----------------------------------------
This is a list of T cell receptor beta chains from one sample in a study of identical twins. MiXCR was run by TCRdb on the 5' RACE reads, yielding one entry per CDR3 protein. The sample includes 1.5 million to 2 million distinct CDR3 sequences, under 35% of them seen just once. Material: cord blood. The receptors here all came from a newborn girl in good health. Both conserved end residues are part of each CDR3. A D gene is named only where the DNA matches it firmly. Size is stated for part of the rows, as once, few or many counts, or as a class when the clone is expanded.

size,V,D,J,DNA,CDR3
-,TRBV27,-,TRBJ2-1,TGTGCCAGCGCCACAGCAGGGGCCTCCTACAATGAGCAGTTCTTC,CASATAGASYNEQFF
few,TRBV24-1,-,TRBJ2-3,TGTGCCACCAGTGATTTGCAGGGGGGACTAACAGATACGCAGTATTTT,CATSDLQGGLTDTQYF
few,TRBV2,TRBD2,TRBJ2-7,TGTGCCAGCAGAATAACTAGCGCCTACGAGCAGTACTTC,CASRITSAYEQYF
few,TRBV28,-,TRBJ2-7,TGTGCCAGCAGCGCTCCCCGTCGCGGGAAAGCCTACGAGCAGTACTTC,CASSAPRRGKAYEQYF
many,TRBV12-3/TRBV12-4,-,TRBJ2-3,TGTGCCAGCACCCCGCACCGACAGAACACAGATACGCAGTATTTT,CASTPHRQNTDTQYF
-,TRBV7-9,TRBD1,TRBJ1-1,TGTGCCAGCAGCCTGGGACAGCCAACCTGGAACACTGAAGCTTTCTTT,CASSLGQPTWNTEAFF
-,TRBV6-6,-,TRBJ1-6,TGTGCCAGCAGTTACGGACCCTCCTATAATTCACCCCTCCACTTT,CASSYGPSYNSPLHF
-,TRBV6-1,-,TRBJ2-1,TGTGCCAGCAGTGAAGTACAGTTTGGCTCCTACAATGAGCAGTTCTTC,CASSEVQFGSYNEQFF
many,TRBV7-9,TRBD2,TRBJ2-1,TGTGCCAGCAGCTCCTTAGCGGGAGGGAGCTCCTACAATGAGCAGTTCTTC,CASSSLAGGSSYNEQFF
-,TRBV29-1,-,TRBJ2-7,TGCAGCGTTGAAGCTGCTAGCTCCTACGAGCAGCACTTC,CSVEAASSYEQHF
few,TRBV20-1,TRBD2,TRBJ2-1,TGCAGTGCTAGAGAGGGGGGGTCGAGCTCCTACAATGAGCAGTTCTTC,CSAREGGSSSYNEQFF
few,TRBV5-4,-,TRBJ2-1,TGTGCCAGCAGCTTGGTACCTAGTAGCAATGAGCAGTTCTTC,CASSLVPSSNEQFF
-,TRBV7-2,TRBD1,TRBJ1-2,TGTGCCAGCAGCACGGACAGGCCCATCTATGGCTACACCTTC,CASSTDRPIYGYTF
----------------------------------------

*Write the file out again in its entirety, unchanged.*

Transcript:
This is a list of T cell receptor beta chains from one sample in a study of identical twins. MiXCR was run by TCRdb on the 5' RACE reads, yielding one entry per CDR3 protein. The sample includes 1.5 million to 2 million distinct CDR3 sequences, under 35% of them seen just once. Material: cord blood. The receptors here all came from a newborn girl in good health. Both conserved end residues are part of each CDR3. A D gene is named only where the DNA matches it firmly. Size is stated for part of the rows, as once, few or many counts, or as a class when the clone is expanded.

size,V,D,J,DNA,CDR3
-,TRBV27,-,TRBJ2-1,TGTGCCAGCGCCACAGCAGGGGCCTCCTACAATGAGCAGTTCTTC,CASATAGASYNEQFF
few,TRBV24-1,-,TRBJ2-3,TGTGCCACCAGTGATTTGCAGGGGGGACTAACAGATACGCAGTATTTT,CATSDLQGGLTDTQYF
few,TRBV2,TRBD2,TRBJ2-7,TGTGCCAGCAGAATAACTAGCGCCTACGAGCAGTACTTC,CASRITSAYEQYF
few,TRBV28,-,TRBJ2-7,TGTGCCAGCAGCGCTCCCCGTCGCGGGAAAGCCTACGAGCAGTACTTC,CASSAPRRGKAYEQYF
many,TRBV12-3/TRBV12-4,-,TRBJ2-3,TGTGCCAGCACCCCGCACCGACAGAACACAGATACGCAGTATTTT,CASTPHRQNTDTQYF
-,TRBV7-9,TRBD1,TRBJ1-1,TGTGCCAGCAGCCTGGGACAGCCAACCTGGAACACTGAAGCTTTCTTT,CASSLGQPTWNTEAFF
-,TRBV6-6,-,TRBJ1-6,TGTGCCAGCAGTTACGGACCCTCCTATAATTCACCCCTCCACTTT,CASSYGPSYNSPLHF
-,TRBV6-1,-,TRBJ2-1,TGTGCCAGCAGTGAAGTACAGTTTGGCTCCTACAATGAGCAGTTCTTC,CASSEVQFGSYNEQFF
many,TRBV7-9,TRBD2,TRBJ2-1,TGTGCCAGCAGCTCCTTAGCGGGAGGGAGCTCCTACAATGAGCAGTTCTTC,CASSSLAGGSSYNEQFF
-,TRBV29-1,-,TRBJ2-7,TGCAGCGTTGAAGCTGCTAGCTCCTACGAGCAGCACTTC,CSVEAASSYEQHF
few,TRBV20-1,TRBD2,TRBJ2-1,TGCAGTGCTAGAGAGGGGGGGTCGAGCTCCTACAATGAGCAGTTCTTC,CSAREGGSSSYNEQFF
few,TRBV5-4,-,TRBJ2-1,TGTGCCAGCAGCTTGGTACCTAGTAGCAATGAGCAGTTCTTC,CASSLVPSSNEQFF
-,TRBV7-2,TRBD1,TRBJ1-2,TGTGCCAGCAGCACGGACAGGCCCATCTATGGCTACACCTTC,CASSTDRPIYGYTF